Data Warehousing vs Data Mining: What's the difference?
Businesses are increasingly turning towards data experts for critical decision-making as the collection and interpretation of data provides organisations with a competitive advantage. As the field of data science continuously evolves and expands based on this increasing demand for more precise and specialised information, so too do the roles within it.
Each area within the field of data science has a specific role to play whether it is data collection, processing, analysis, or visualisation, just to name a few. These different roles lend themselves to specific skills, techniques, and interests, allowing data science professionals to develop specialised skill sets which make them an expert in their field.
Two key positions within data science are data warehousing and data mining. Both roles are vital, however, they operate at different stages of the data collection and interpretation process. Data warehousing is in the initial stages and involves organisational infrastructure building whilst data mining comes once the data pool has already been collected, it is a more analytical role. Both positions support each other as a data warehouse architect will build the database that the data miner needs to extract insights.
It’s important to understand these two ally roles to maximise data-driven business intelligence. Learn about these roles to see which specialism within the data science industry you are best suited towards.
What is data warehousing?
Data warehousing is the process of creating an organised system to record data entries from multiple sources. However, the process of data warehousing does not include the interpretations of the data within the ‘warehouse’.
A database stores a pool of information, whereas a data warehouse will store multiple databases in one location, usually with the ability for each to interact with each other. Data warehousing requires a tailored system that is unique to your business or organisation, it will understand the analytical needs, collect and then store your information accordingly.
Data warehouse architects pave the future of data analytics
A data warehouse architect designs these data warehouses, they manage and execute data storage strategies. Additionally, a data warehouse architect will often program the data warehouse, so those working in this area require hands-on developer knowledge. The role of a data warehouse architect is well suited to methodological, organised individuals who hold a deep understanding of building data systems. Without a reliable and competent data warehouse architect, organisations will struggle to collect and store vital information which can be later used to inform business decisions.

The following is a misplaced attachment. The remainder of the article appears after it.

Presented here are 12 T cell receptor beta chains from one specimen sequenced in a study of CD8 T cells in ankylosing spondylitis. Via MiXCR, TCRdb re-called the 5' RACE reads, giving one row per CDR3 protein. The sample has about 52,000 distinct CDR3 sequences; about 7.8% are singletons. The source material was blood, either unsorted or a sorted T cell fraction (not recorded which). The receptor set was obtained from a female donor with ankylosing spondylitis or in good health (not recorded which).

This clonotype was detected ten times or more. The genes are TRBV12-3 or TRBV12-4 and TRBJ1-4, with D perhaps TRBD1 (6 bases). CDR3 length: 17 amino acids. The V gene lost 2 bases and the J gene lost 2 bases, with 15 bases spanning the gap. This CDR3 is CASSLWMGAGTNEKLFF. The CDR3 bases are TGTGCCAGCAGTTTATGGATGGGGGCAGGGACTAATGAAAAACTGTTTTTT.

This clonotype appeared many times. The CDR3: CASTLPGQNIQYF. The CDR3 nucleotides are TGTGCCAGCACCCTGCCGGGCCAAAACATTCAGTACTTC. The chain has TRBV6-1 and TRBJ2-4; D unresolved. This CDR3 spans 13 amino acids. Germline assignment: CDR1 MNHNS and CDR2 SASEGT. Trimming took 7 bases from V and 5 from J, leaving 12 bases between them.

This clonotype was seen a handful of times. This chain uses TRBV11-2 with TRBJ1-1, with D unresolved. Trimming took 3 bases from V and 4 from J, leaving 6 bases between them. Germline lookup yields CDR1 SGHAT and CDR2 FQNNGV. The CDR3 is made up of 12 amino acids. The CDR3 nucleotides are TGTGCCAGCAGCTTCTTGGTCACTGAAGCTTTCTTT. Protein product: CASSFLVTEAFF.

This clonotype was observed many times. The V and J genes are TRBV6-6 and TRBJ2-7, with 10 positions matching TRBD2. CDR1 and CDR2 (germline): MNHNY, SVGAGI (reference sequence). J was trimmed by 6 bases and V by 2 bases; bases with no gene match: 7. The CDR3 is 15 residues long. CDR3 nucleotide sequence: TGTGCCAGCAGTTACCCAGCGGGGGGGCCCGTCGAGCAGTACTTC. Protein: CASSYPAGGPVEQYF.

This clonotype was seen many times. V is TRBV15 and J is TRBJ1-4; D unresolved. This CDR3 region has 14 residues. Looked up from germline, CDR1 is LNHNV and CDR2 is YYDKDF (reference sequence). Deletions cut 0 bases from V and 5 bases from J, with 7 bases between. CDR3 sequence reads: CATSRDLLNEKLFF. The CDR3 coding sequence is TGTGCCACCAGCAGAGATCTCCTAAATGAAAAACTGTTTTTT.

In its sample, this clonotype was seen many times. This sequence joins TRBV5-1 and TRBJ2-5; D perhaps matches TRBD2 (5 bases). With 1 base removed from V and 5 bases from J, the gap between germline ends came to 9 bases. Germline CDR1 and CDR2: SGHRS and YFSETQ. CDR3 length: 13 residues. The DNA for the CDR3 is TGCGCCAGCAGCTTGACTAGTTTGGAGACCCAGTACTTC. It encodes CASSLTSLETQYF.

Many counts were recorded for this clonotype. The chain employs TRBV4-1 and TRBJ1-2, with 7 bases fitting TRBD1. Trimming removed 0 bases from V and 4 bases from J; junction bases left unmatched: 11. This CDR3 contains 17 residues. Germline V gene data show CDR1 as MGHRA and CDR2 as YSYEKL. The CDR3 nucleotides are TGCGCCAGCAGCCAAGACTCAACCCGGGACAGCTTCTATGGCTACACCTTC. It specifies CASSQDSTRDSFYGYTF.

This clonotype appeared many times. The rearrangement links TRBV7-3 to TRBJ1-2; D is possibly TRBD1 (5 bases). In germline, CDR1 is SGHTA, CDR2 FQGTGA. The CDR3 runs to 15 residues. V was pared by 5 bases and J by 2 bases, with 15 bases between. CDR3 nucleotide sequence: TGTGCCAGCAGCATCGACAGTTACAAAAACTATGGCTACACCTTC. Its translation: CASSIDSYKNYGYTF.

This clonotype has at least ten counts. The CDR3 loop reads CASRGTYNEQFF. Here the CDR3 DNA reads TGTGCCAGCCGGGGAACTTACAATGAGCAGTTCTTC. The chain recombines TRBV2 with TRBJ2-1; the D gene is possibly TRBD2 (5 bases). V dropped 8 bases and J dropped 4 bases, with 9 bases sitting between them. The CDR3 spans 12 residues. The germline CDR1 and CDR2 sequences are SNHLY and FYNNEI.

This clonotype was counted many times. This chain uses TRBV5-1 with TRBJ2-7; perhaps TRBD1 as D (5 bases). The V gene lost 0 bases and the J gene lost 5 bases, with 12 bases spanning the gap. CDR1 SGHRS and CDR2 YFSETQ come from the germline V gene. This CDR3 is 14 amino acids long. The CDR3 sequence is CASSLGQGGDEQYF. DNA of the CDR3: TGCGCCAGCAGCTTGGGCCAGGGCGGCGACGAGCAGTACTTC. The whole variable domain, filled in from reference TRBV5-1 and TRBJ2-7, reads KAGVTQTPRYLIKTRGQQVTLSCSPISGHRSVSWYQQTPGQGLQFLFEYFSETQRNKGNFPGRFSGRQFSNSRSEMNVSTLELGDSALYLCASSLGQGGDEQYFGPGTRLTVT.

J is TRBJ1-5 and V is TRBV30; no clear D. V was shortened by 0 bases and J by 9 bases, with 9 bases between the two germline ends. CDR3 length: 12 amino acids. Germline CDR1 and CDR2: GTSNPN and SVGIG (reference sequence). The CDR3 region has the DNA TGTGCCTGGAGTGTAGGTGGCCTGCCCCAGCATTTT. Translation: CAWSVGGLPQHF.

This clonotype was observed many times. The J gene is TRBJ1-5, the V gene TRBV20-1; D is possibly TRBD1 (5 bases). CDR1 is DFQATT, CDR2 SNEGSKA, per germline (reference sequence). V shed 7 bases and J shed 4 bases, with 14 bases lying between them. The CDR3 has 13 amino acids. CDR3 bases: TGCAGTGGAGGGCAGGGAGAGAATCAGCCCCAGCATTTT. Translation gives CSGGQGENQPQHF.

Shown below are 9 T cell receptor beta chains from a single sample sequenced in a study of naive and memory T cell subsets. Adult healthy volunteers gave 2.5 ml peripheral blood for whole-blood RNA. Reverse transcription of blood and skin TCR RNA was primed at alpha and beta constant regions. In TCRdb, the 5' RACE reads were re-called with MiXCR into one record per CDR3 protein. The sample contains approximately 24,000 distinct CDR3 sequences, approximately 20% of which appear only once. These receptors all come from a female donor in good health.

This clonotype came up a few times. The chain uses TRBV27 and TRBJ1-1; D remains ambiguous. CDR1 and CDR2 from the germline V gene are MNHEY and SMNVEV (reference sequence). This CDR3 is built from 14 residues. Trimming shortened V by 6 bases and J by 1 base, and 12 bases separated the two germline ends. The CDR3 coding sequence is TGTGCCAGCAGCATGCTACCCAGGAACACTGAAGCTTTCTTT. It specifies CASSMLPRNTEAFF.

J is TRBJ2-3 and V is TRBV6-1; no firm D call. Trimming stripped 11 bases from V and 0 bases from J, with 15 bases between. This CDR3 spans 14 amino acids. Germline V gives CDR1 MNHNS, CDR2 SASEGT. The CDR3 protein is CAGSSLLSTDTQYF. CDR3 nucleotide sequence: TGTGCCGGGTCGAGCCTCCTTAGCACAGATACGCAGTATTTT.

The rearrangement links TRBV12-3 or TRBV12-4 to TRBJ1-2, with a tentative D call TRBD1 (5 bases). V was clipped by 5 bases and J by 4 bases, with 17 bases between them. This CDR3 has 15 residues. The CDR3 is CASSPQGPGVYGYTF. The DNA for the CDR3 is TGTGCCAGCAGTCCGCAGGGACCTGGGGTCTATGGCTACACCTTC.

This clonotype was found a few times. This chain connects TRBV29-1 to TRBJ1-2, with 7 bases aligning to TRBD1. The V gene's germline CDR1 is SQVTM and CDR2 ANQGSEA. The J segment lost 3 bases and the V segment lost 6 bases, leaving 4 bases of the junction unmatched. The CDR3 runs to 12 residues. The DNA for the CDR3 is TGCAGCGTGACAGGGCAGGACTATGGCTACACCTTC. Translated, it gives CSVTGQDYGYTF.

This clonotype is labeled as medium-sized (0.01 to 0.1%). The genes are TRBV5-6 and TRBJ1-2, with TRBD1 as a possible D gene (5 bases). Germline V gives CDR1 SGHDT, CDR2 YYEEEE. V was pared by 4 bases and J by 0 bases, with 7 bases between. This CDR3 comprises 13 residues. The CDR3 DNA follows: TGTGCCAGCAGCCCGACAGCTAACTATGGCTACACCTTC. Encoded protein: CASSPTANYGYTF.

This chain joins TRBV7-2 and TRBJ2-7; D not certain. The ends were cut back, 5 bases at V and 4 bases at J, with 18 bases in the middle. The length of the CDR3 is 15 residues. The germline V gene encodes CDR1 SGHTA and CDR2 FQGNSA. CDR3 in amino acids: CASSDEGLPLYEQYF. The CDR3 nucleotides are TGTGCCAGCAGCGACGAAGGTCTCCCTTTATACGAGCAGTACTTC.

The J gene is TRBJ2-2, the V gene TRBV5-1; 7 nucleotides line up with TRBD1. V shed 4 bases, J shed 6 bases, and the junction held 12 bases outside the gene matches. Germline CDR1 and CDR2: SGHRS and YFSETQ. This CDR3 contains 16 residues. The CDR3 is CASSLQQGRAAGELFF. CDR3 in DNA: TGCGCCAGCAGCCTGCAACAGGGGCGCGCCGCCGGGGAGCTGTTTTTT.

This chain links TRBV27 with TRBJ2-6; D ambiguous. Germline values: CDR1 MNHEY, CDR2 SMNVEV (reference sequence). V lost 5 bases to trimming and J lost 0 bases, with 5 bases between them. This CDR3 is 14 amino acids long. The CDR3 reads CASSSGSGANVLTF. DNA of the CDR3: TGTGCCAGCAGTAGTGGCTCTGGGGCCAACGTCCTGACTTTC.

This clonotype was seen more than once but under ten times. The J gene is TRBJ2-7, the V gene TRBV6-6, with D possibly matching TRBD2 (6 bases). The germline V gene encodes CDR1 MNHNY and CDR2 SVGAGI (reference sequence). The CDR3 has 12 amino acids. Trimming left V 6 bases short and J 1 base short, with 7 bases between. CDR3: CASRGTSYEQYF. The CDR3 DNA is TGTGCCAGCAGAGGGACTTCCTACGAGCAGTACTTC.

Real-life data warehousing
The successful Australian company, Canva, have attributed using data and data warehousing as a key to their success. They look for talented data warehouse architects to help build the infrastructure that collects and stores their important information. Canva uses collected data to create new products, recognise their areas of strength, and understand how their users interact with their product. Their understanding that high-quality data warehousing will pave the way to successful business intelligence, has led them to become an industry leader. Earning over 20 million users in over 100 languages, Canva’s suite of products is collected for analysis through effective data warehousing.
What is data mining?
Data mining is the analytical stage of data processing, it is the examination and exploration of large data sets to extract meaningful trends, insights and rules. Data mining is also known as ‘knowledge discovery’ as it is the stage where important business intelligence insights are discovered. Successful data mining combines statistics and artificial intelligence with different database management tools to highlight important trends across data sets. The insights found through data mining can be used across different departments and industries. From retail to government, large organisations should not only collect data but recognise and utilise its full potential in order to meet business goals.
Data mining professionals turn data into nuanced understanding
Data mining professionals hold a variety of skill sets, and they must have an analytical and shrewd way of thinking. Data miners must be comfortable with complex data sets but also able to transform these numerical compositions into important business findings. Moreover, data miners should have great communication skills as they are usually responsible for relaying information to business intelligence teams and key stakeholders. Data miners provide the crucial link between collecting data and making important business decisions.
Real-life data mining
Thanks to data mining, the Australian agriculture tech company, AgriWebb, has improved operations and thoroughly understood the key areas of their business that affect important business decisions. They are a record-keeping farm management software that uses technology to track their animals, land and production. This collected data is then translated into simple results which provide cost-effective and practical insights for decision making. Used by thousands of Australian farmers, the data-driven company organises over 10,000,000 animals across 30,000,000 hectares of land. This successful company continues to grow their overseas presence as farmers around the world are seeing how they can better distribute their resources and extract additional insights that come from data mining.
The data science industry holds a range of important roles that drive key decision-making. Pursuing a career as a data warehouse architect or a data mining professional are just two pathways within a developing and flourishing industry.
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